We aimed to estimate the proportions of colorectal cancer cases that might be prevented by sigmoidoscopy compared with colonoscopy among women and men. In a population-based case control study conducted in Germany, 540 cases with a first diagnosis of primary colorectal cancer and 614 controls matched for age, sex, and county of residence were recruited. A detailed lifetime history of endoscopic examinations of the large bowel was obtained by standardized personal interviews, validated by medical records, and compared between cases and controls, paying particular attention to location of colorectal cancer and sex differences. Overall, 39%, 77%, and 64% of proximal, distal, and total colorectal cancer cases were estimated to be preventable by colonoscopy. The estimated proportion of total colorectal cancer cases preventable by sigmoidoscopy was 45% among both women and men, assuming that sigmoidoscopy reaches the junction of the descending and sigmoid colon only and findings of distal polyps are not followed by colonoscopy. Assuming that sigmoidoscopy reaches the splenic flexure and colonoscopy is done after detection of distal polyps, estimated proportions of total colorectal cancer preventable by sigmoidoscopy increase to 50% and 55% (73% and 91% of total colorectal cancer preventable by primary colonoscopy) among women and men, respectively. We conclude that colonoscopy provides strong protection against colorectal cancer among both women and men. The proportion of this protection achieved by sigmoidoscopy with follow-up colonoscopy in case of distal polyps may be larger than anticipated. Among men, this regimen may be almost as effective as colonoscopy, at least at previous performance levels of colonoscopy. (Cancer Epidemiol Biomarkers Prev 2007;16(3):494–9)

With more than 1 million new cases and more than 500,000 deaths yearly, colorectal cancer is the third most common cancer and the fourth most common cancer cause of death globally (1). Due to its typically slow development, there is a large potential to reduce the burden of the disease by early detection and removal of precancerous lesions or early cancer stages. Endoscopic screening examinations seem to have a particularly large potential to reduce colorectal cancer incidence and mortality by early detection (and removal) of colorectal adenomas and carcinomas. However, there is ongoing debate on the endoscopic examination best suited for screening purposes (2). In particular, while there seems to be consensus that screening by both sigmoidoscopy and colonoscopy are cost effective, results concerning relative effectiveness and cost effectiveness of sigmoidoscopy compared with colonoscopy have not been consistent (3).

An assumption that was explicitly or implicitly made in most pertinent previous analyses was that colonoscopy with polypectomy was equally effective for the reduction of proximal and distal colorectal cancer. However, risk reduction might be different for both locations of colorectal cancer for several reasons, including incompleteness of colonoscopy (4) or suggested differences in mechanisms of tumorigenesis (5-7). Furthermore, recent studies have suggested that the diagnostic yield of sigmoidoscopy, and hence the potential for colorectal cancer prevention, might substantially vary between women and men (8, 9). We aimed to estimate the proportions of colorectal cancer that could be prevented by sigmoidoscopy or colonoscopy among women and men based on detailed sex-specific estimates of risk reduction of proximal and distal colorectal cancer by colonoscopy from a large population-based case control study.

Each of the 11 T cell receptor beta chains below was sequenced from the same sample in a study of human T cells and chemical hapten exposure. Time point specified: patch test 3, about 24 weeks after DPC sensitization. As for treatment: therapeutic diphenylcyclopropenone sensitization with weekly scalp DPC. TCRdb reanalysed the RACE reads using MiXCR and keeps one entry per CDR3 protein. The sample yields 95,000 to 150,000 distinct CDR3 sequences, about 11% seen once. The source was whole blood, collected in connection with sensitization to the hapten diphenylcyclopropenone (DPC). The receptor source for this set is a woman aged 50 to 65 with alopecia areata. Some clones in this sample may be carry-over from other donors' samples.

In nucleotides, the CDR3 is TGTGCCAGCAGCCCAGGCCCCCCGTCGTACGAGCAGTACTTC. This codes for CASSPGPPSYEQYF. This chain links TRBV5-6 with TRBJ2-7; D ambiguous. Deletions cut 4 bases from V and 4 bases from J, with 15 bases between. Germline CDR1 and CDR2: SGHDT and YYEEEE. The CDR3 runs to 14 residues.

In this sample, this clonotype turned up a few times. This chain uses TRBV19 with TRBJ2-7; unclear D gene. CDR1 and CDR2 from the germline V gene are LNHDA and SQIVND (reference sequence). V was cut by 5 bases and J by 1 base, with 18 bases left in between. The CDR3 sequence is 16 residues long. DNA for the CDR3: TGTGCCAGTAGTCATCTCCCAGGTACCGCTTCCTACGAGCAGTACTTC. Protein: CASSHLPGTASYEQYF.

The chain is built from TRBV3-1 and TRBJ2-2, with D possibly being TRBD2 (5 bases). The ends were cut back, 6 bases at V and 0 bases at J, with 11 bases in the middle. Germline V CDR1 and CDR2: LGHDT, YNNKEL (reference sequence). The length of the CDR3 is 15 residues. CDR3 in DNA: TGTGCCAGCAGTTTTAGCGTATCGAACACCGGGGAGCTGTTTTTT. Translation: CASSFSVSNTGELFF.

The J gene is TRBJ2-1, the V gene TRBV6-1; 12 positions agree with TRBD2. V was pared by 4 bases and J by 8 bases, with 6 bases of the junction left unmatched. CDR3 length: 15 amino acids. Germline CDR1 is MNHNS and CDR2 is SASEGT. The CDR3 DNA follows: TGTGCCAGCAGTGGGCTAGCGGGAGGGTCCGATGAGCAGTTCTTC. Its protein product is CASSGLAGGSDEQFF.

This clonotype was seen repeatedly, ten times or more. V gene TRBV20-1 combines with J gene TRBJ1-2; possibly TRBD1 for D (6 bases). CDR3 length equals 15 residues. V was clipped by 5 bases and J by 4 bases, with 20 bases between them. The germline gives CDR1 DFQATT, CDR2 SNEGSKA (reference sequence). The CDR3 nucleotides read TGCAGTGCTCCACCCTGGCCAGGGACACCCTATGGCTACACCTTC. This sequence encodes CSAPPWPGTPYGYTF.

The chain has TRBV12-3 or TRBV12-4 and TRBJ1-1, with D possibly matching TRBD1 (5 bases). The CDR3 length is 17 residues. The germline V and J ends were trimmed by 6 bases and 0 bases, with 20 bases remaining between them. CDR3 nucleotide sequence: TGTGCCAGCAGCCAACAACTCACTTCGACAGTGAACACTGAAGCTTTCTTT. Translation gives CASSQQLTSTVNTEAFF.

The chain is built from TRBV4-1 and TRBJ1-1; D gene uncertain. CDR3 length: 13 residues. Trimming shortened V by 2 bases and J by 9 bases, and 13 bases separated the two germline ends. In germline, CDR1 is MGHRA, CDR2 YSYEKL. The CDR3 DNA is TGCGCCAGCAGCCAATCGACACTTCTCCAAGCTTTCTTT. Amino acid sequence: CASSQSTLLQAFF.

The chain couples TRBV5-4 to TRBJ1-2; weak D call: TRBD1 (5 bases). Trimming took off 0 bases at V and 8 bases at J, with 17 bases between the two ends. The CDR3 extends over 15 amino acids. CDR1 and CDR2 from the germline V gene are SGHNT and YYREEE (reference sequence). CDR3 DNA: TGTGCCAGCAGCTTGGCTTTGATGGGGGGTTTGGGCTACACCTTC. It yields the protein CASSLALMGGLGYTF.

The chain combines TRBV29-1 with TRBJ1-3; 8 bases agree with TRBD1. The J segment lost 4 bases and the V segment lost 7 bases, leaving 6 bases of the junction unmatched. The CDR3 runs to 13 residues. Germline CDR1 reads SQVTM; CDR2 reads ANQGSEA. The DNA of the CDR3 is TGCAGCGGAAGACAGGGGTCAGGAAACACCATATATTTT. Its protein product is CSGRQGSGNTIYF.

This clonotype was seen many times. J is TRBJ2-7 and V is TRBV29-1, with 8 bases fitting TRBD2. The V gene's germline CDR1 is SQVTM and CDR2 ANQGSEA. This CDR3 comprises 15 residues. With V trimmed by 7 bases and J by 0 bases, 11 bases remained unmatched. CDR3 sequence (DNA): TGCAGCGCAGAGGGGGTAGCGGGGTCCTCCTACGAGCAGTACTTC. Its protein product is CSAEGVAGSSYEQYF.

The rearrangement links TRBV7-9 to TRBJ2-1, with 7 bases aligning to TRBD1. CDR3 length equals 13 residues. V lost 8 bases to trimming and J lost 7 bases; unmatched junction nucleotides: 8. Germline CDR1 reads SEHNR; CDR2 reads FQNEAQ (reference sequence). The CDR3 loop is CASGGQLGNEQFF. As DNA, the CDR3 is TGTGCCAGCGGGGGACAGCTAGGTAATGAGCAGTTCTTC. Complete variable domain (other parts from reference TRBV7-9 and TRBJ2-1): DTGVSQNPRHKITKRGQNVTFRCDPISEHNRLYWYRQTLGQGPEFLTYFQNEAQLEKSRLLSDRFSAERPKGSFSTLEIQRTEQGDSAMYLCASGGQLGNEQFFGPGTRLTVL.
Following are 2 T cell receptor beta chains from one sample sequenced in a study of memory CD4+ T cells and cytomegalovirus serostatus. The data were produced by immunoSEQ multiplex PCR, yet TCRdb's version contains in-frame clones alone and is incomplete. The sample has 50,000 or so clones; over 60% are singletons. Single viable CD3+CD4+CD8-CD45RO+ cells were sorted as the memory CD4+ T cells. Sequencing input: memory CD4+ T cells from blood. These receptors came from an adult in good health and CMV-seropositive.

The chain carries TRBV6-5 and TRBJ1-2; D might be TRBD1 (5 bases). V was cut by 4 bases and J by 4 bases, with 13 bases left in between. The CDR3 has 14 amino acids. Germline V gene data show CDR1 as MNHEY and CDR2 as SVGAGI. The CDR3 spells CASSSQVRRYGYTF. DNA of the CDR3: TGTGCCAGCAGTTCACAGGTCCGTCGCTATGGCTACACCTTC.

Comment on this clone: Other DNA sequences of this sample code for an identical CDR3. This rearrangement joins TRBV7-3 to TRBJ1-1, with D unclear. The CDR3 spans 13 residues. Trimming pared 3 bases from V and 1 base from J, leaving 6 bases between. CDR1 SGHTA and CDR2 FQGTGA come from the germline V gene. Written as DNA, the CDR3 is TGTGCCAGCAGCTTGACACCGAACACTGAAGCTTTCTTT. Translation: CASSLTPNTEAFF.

Study Design and Study Population

We conducted a population-based case-control study in the Rhine-Neckar region located in the southwest of Germany and covering a population of ∼2 million people. Details of the study design have been reported elsewhere (10, 11). Briefly, patients with a first diagnosis of invasive primary colorectal cancer ages 30 years or older between January 2003 and June 2004 were eligible for recruitment. To avoid potential bias due to higher detection rates of asymptomatic colorectal cancer among people undergoing screening, only patients whose cancer was detected due to symptoms or incidentally (rather than by screening) were included in this analysis (additional sensitivity analyses also including patients whose cancer was detected by screening yielded similar results). All of the 22 hospitals in the study area where patients with colorectal cancer were treated were involved in recruitment. Community-based control subjects, matched with respect to age, sex, and county of residence, were randomly selected from population registers.

Data Collection

Patients were informed about the study by the physicians in charge of their treatment, in most cases during hospital stay a few days after surgery. Personal interviews were conducted by trained interviewers during hospitalization or, if patients had already left hospital, at their homes. The standardized interviews included a detailed medical and family history, as well as a lifetime history of sociodemographic and lifestyle factors. Controls were contacted by the study center through mail and follow-up calls, and interviews were scheduled at their homes. In addition, blood samples were taken from both cases and controls.